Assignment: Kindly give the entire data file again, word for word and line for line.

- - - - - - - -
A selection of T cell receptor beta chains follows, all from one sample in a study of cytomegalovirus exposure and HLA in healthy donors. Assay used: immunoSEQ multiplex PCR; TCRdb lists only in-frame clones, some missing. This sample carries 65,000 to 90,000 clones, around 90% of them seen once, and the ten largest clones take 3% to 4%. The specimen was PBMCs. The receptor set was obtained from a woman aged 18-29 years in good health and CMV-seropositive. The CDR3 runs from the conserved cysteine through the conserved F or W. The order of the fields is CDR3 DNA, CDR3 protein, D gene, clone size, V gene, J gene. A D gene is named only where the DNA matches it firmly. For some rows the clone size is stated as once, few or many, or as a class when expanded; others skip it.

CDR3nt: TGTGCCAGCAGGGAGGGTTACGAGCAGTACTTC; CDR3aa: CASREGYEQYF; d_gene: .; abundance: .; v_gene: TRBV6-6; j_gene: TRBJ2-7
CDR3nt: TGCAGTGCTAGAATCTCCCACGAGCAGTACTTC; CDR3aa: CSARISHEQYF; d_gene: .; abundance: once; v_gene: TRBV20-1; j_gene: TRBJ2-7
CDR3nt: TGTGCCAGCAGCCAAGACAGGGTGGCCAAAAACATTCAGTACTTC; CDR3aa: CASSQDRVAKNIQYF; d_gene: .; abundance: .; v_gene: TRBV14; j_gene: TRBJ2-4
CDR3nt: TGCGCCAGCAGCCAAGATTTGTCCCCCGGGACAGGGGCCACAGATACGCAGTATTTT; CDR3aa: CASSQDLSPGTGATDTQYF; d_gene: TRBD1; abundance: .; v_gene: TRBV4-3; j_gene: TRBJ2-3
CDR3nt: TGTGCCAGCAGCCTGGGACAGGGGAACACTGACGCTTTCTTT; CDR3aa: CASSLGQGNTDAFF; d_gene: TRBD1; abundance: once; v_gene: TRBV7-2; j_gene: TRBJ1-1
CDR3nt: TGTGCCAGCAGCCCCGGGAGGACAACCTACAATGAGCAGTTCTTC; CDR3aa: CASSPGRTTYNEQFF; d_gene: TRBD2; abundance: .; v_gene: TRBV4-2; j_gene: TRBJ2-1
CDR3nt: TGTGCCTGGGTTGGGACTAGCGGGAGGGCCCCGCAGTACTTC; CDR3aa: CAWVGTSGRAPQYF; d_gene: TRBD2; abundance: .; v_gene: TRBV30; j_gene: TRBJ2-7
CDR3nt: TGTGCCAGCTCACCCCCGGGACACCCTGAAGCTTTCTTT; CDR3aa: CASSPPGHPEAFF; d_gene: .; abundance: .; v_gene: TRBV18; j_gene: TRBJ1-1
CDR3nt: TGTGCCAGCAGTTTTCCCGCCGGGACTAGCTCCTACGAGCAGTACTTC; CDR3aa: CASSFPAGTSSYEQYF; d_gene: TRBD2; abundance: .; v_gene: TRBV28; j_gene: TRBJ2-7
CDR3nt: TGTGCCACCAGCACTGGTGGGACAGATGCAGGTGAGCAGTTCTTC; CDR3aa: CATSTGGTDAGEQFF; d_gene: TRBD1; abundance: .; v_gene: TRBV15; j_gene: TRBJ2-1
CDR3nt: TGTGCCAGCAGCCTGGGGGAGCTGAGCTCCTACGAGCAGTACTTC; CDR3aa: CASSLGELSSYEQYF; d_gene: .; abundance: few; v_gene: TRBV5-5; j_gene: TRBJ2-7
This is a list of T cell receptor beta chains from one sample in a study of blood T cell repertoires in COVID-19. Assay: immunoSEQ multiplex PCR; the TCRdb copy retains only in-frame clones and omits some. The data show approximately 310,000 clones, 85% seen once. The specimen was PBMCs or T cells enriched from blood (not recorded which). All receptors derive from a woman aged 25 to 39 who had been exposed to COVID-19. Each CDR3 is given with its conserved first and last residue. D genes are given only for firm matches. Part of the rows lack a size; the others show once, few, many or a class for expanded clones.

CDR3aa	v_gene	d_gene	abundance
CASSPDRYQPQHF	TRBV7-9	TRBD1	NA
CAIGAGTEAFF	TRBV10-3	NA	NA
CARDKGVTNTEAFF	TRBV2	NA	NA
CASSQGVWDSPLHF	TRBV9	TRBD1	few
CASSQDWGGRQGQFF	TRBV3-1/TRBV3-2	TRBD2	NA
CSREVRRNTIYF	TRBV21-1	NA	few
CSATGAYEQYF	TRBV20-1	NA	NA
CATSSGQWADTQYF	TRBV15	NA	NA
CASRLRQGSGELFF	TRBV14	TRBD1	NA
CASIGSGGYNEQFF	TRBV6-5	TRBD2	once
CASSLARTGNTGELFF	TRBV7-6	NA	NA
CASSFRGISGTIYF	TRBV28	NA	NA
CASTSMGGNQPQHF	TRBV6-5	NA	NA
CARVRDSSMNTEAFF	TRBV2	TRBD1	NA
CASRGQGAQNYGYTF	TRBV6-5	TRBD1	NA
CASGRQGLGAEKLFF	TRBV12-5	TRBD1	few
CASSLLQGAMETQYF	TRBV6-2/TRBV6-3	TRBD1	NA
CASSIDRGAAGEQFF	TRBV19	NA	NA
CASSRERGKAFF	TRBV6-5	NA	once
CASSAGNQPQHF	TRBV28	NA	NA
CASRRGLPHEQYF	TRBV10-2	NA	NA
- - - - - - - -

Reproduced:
A selection of T cell receptor beta chains follows, all from one sample in a study of cytomegalovirus exposure and HLA in healthy donors. Assay used: immunoSEQ multiplex PCR; TCRdb lists only in-frame clones, some missing. This sample carries 65,000 to 90,000 clones, around 90% of them seen once, and the ten largest clones take 3% to 4%. The specimen was PBMCs. The receptor set was obtained from a woman aged 18-29 years in good health and CMV-seropositive. The CDR3 runs from the conserved cysteine through the conserved F or W. The order of the fields is CDR3 DNA, CDR3 protein, D gene, clone size, V gene, J gene. A D gene is named only where the DNA matches it firmly. For some rows the clone size is stated as once, few or many, or as a class when expanded; others skip it.

CDR3nt: TGTGCCAGCAGGGAGGGTTACGAGCAGTACTTC; CDR3aa: CASREGYEQYF; d_gene: .; abundance: .; v_gene: TRBV6-6; j_gene: TRBJ2-7
CDR3nt: TGCAGTGCTAGAATCTCCCACGAGCAGTACTTC; CDR3aa: CSARISHEQYF; d_gene: .; abundance: once; v_gene: TRBV20-1; j_gene: TRBJ2-7
CDR3nt: TGTGCCAGCAGCCAAGACAGGGTGGCCAAAAACATTCAGTACTTC; CDR3aa: CASSQDRVAKNIQYF; d_gene: .; abundance: .; v_gene: TRBV14; j_gene: TRBJ2-4
CDR3nt: TGCGCCAGCAGCCAAGATTTGTCCCCCGGGACAGGGGCCACAGATACGCAGTATTTT; CDR3aa: CASSQDLSPGTGATDTQYF; d_gene: TRBD1; abundance: .; v_gene: TRBV4-3; j_gene: TRBJ2-3
CDR3nt: TGTGCCAGCAGCCTGGGACAGGGGAACACTGACGCTTTCTTT; CDR3aa: CASSLGQGNTDAFF; d_gene: TRBD1; abundance: once; v_gene: TRBV7-2; j_gene: TRBJ1-1
CDR3nt: TGTGCCAGCAGCCCCGGGAGGACAACCTACAATGAGCAGTTCTTC; CDR3aa: CASSPGRTTYNEQFF; d_gene: TRBD2; abundance: .; v_gene: TRBV4-2; j_gene: TRBJ2-1
CDR3nt: TGTGCCTGGGTTGGGACTAGCGGGAGGGCCCCGCAGTACTTC; CDR3aa: CAWVGTSGRAPQYF; d_gene: TRBD2; abundance: .; v_gene: TRBV30; j_gene: TRBJ2-7
CDR3nt: TGTGCCAGCTCACCCCCGGGACACCCTGAAGCTTTCTTT; CDR3aa: CASSPPGHPEAFF; d_gene: .; abundance: .; v_gene: TRBV18; j_gene: TRBJ1-1
CDR3nt: TGTGCCAGCAGTTTTCCCGCCGGGACTAGCTCCTACGAGCAGTACTTC; CDR3aa: CASSFPAGTSSYEQYF; d_gene: TRBD2; abundance: .; v_gene: TRBV28; j_gene: TRBJ2-7
CDR3nt: TGTGCCACCAGCACTGGTGGGACAGATGCAGGTGAGCAGTTCTTC; CDR3aa: CATSTGGTDAGEQFF; d_gene: TRBD1; abundance: .; v_gene: TRBV15; j_gene: TRBJ2-1
CDR3nt: TGTGCCAGCAGCCTGGGGGAGCTGAGCTCCTACGAGCAGTACTTC; CDR3aa: CASSLGELSSYEQYF; d_gene: .; abundance: few; v_gene: TRBV5-5; j_gene: TRBJ2-7
This is a list of T cell receptor beta chains from one sample in a study of blood T cell repertoires in COVID-19. Assay: immunoSEQ multiplex PCR; the TCRdb copy retains only in-frame clones and omits some. The data show approximately 310,000 clones, 85% seen once. The specimen was PBMCs or T cells enriched from blood (not recorded which). All receptors derive from a woman aged 25 to 39 who had been exposed to COVID-19. Each CDR3 is given with its conserved first and last residue. D genes are given only for firm matches. Part of the rows lack a size; the others show once, few, many or a class for expanded clones.

CDR3aa	v_gene	d_gene	abundance
CASSPDRYQPQHF	TRBV7-9	TRBD1	NA
CAIGAGTEAFF	TRBV10-3	NA	NA
CARDKGVTNTEAFF	TRBV2	NA	NA
CASSQGVWDSPLHF	TRBV9	TRBD1	few
CASSQDWGGRQGQFF	TRBV3-1/TRBV3-2	TRBD2	NA
CSREVRRNTIYF	TRBV21-1	NA	few
CSATGAYEQYF	TRBV20-1	NA	NA
CATSSGQWADTQYF	TRBV15	NA	NA
CASRLRQGSGELFF	TRBV14	TRBD1	NA
CASIGSGGYNEQFF	TRBV6-5	TRBD2	once
CASSLARTGNTGELFF	TRBV7-6	NA	NA
CASSFRGISGTIYF	TRBV28	NA	NA
CASTSMGGNQPQHF	TRBV6-5	NA	NA
CARVRDSSMNTEAFF	TRBV2	TRBD1	NA
CASRGQGAQNYGYTF	TRBV6-5	TRBD1	NA
CASGRQGLGAEKLFF	TRBV12-5	TRBD1	few
CASSLLQGAMETQYF	TRBV6-2/TRBV6-3	TRBD1	NA
CASSIDRGAAGEQFF	TRBV19	NA	NA
CASSRERGKAFF	TRBV6-5	NA	once
CASSAGNQPQHF	TRBV28	NA	NA
CASRRGLPHEQYF	TRBV10-2	NA	NA